Bab Talmud, Moed Kattan, 27b
Formerly, the expense of the burial was harder to bear by the family than the death itself, so that sometimes they fled to escape the expense. This was so until Rabban Gamliel insisted that he be buried in a plain linen shroud instead of costly garments. And since then we follow the principle of burial in a simple manner.
A kittel is a white garment, normally made of linen or cotton. It resembles a dressing gown, with a belt of the same material. Kittels are normally quite long and thin, with little decoration.
A kittel is first and foremost a burial shroud for Jewish men. Jewish burial practice demands a simple funeral to prevent rich people from being overly extravagent and shaming the poor.
Although death is the last time anyone wears a kittel, it is not necessarily the first. There are a number of times when Jewish tradition calls for the use of a kittel:
Observant Jews fast on the day of their wedding. This is because a wedding is seen as a new life, like being reborn. In particularly obsevant communitites, the groom wears a kittel over his clothes on the Chupah, during the ceremony. This is to remind him of his mortality, and to repent. It also represents purity. One custom is for the best man to dress the groom in the kittel
During the Seder, the most important family ceremony in the Jewish calendar, the officiant -- that is, the bloke running the Seder -- often wears a kittel. Some Rabbis suggest that it is an adaptation of the High Priest's linen garment, and so represents the Seder nights in Jerusalem during the time of the Temple. Also, the reference to death is supposed to be a check against too much merrymaking (important on a night where the service involves drinking four cups of wine).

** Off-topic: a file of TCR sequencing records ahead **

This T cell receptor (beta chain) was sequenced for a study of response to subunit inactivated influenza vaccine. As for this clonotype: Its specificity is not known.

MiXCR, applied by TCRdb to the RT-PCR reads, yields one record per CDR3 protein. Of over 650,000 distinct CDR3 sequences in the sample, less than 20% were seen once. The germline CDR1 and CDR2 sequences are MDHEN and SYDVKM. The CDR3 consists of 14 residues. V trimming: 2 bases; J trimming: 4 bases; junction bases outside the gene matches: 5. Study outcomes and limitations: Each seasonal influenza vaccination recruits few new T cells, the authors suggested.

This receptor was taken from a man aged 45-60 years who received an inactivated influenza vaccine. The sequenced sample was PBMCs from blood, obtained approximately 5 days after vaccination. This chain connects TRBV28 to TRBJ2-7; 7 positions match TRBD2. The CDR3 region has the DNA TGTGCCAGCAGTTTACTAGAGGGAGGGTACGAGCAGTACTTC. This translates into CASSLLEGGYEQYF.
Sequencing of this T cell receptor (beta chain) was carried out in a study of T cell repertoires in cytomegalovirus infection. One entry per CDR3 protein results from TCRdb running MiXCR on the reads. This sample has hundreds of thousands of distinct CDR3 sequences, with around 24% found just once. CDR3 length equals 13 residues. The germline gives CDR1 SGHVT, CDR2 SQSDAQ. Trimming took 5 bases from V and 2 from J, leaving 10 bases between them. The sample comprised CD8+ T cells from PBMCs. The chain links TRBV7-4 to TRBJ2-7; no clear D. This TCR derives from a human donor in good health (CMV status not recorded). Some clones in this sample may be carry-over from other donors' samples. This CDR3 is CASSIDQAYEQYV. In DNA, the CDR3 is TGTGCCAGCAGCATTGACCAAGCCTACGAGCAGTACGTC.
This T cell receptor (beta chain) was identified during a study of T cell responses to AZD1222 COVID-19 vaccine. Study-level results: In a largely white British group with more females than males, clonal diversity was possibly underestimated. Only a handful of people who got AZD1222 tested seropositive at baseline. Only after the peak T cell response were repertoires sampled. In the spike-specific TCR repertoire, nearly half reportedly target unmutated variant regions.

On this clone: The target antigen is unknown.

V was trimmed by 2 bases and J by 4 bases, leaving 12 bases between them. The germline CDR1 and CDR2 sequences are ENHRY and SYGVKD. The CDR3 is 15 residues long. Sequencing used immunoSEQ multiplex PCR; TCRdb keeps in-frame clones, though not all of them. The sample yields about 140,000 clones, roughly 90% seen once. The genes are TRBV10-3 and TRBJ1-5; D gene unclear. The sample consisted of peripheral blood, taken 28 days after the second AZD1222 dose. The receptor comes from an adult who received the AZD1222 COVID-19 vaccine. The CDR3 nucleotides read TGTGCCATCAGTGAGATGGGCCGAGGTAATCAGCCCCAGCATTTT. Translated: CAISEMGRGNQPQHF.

During the prayers on Yom Kippur, (which is pretty much the whole day) it is customary to wear white. Once again, men often wear their kittels. Here, they symbolise purity; by Yom Kippur, Jews are supposed to be freed from all sins, like angels. Again, they are also supposed to remind those praying that their lives hang in the balance, and so to repent properly. In some congragations, people also wear Kittels on Rosh Hashanah for similar reasons.
For many observent Jews, then, a kittel is something which you get (or are given) at your wedding, and wear only once or twice a year until you are eventually buried in it. There is a certain neatness of purpose there which is hard to get around; it is literally a garment for life -- and death.